Lucky 13 – Dr Ravinder Lall

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  Posted by: The Probe      3rd April 2018



Dr Ravinder Lall is an Associate at Victoria Promenade Dental Practice in Northampton, part of Rodericks Dental, a member of the Association of Dental Groups (ADG). Dr Lall qualified from the Guy’s, King’s and St Thomas’ Dental School in 2003 before going on to complete the MFGDP(UK) exam in 2005 and gaining a Diploma in Restorative Dentistry from the Royal College of Surgeons in 2010. He was awarded the Fellowship of the Royal College of Surgeons in 2014. Here he shares a ‘typical day’ and details his experience working for a dental group.

I live in London and work in Northampton so I usually set my alarm for 0530 to give myself time for my commute and to go to the gym before starting in the practice. As a predominantly NHS practice my day-to-day schedule is very busy, especially as I am a joint Foundation Trainer.

A typical day for me is centred on treating patients and offering assistance to the trainee as and when required (we train one graduate each year). The time that I spend on providing advice and guidance will vary, but for assessments and to ensure progress is reviewed, we allocate ‘protected time’ of at least two hours a week.

In addition to my responsibilities as a Foundation Trainer, depending on the type of appointment, I see an average of 30 to 40 patients each day. There are some days that are dominated by certain treatment types such as root canals and others that are a mixed bag. I have an interest in restorative dentistry and also provide implants. As a whole, though, the practice’s focus is on prevention and providing a wide range of treatments. As I have been providing treatments and caring for patients for 13 years, the majority of my patients are now stable.

The rest of my clinical hours are taken up by implants and cosmetic orthodontics, which are two areas of dentistry that I’ve become very interested in over the last five years. The opportunity to become a Six Month Smiles provider was actually offered to me by Rodericks, who subsidised the course to a number of associates to meet the growing demands from patients. The majority of my implant cases are referred to me internally by local practices from within the group, thanks to the ready-made network that we have within Rodericks.

For me, one of the biggest plus points of my job is the fact that a number of the Directors have clinical experience. I’ve been with Rodericks almost from the very beginning when there were just four practices within the group, so I know first hand that Rodericks’ priority lies with providing a quality service for patients. They’re also all approachable, helpful and always willing to provide advice on career progression. Because of the focus on quality patient care, I was allowed to take some time off for my Diploma in Restorative Dentistry. This was before regulations were introduced for contracts to include time off for CPD and training separate to annual leave, so the group has always been very accommodating in that respect. Besides that, working for a group has ensured that I am well placed when it comes to training opportunities, a referral network and discounts for dental equipment such as loupes, as well as access to a number of benefits outside of work.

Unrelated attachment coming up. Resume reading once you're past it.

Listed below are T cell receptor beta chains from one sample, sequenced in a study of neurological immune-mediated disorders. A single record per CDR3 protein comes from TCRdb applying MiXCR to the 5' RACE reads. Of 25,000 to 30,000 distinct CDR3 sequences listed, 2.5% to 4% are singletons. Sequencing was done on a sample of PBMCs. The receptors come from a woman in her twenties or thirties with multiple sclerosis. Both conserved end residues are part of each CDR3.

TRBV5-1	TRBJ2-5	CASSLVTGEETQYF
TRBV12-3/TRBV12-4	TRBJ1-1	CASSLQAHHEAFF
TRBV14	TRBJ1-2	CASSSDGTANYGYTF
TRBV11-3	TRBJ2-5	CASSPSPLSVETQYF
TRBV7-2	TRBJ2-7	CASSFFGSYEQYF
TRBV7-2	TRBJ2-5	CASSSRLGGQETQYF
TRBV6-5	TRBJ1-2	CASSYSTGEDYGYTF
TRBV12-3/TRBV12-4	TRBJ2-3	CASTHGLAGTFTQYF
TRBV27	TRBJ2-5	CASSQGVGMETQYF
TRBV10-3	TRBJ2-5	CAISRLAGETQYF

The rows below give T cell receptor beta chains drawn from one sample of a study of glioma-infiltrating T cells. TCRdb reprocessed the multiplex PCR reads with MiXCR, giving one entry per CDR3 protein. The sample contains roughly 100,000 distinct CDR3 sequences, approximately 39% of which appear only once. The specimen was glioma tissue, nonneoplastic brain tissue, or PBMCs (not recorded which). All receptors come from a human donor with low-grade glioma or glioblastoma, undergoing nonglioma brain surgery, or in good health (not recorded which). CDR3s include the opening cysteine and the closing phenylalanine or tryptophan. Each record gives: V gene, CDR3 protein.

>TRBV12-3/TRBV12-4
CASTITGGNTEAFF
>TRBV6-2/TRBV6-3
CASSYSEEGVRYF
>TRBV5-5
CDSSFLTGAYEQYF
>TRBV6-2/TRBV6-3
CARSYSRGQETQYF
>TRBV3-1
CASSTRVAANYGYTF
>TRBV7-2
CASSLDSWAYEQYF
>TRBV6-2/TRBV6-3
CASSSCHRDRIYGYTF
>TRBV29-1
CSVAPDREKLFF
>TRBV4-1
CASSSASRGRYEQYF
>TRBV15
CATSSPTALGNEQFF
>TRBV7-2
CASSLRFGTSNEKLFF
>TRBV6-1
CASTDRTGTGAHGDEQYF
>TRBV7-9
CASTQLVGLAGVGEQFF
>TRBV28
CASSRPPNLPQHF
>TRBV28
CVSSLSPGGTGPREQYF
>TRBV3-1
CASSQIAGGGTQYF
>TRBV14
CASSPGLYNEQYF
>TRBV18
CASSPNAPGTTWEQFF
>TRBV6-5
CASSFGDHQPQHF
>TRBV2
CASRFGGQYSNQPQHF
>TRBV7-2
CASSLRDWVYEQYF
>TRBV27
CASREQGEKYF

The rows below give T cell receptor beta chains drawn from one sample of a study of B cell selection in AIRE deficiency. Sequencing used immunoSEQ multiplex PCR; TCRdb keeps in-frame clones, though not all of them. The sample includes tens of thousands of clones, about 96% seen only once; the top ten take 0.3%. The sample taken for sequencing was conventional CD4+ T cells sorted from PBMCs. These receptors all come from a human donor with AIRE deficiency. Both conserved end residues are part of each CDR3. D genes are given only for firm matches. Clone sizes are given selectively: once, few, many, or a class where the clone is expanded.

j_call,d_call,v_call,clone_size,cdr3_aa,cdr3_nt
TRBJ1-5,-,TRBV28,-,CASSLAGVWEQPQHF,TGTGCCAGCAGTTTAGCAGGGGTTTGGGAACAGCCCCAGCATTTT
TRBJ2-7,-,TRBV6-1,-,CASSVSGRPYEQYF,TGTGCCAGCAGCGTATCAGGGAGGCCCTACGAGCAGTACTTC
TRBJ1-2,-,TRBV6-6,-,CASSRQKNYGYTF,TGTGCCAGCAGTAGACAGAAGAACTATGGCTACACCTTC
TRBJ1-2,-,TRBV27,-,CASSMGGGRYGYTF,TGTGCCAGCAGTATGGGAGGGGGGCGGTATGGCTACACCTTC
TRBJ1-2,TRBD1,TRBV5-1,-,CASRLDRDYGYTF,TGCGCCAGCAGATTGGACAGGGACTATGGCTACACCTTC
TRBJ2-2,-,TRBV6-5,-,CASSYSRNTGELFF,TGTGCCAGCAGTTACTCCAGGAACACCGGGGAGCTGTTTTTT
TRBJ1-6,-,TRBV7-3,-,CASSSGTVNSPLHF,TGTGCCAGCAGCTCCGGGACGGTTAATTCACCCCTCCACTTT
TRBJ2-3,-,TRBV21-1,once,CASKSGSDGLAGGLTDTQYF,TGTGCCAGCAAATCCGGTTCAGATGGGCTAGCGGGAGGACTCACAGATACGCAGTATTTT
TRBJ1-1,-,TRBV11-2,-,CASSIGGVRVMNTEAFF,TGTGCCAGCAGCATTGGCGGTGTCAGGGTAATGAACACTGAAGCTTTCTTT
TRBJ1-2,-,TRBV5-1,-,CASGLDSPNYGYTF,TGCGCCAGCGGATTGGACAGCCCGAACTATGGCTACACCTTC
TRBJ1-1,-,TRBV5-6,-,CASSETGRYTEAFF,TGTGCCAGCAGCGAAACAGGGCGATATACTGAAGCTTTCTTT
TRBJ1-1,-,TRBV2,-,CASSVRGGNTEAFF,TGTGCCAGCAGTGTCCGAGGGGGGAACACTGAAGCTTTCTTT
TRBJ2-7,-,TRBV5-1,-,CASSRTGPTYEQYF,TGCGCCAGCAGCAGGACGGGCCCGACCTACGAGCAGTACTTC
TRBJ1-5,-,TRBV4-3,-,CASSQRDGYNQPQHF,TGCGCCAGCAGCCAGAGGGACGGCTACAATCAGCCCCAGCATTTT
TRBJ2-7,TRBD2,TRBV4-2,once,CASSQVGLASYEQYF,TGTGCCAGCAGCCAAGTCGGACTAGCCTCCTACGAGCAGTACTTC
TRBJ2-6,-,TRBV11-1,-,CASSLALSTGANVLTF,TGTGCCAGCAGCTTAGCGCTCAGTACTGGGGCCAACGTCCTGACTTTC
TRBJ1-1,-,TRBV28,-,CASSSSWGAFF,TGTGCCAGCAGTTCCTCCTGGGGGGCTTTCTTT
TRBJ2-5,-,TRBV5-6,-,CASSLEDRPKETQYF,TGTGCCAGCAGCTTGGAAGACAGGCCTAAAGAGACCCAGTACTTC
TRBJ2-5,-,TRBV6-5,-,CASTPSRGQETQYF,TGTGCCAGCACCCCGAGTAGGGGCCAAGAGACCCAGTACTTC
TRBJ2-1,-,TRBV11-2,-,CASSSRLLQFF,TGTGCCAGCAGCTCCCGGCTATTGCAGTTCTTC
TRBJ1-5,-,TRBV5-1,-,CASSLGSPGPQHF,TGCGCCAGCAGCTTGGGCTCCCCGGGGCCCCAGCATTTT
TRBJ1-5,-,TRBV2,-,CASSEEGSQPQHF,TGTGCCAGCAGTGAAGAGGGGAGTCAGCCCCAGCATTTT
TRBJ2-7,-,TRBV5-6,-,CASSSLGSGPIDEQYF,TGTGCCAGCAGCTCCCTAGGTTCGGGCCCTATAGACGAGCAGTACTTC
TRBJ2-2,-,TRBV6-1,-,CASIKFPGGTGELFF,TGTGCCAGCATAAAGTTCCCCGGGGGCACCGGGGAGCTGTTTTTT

Above all else, however, I am able to deliver a high standard of care day in, day out, because the practice’s main priority has always been our patients’ needs. There might be certain cosmetic treatments that aren’t offered within the NHS framework, but we do the very best that we can for patients, especially when it comes to treatments and presenting all the options available. You just need to look at the protocols and systems in place, which have been designed to simplify admin duties to maximise clinical time, to see that patients come first. This wasn’t always the case in the independent practice where I completed my foundation training where the admin side was more onerous, so when I started with Rodericks I noticed the difference straightaway. That’s not to say, of course, that this is true of all independents or indeed of corporates and groups, I’ve just been lucky to find myself in a situation where my priorities align with my employers.

Ultimately, it’s just about finding a practice or company that works for you. For young dentists that require mentorship or ongoing support, for instance, it’s always worth considering group settings that are able to provide the level of nurturing needed. Likewise, for those with ambitions to become a principal it might be that working for an independent practice is a step in the right direction – though, groups shouldn’t be ruled out.

I’ve been very fortunate in my role as an associate and I’ve enjoyed the last 13 years immensely – here’s to the next 13!


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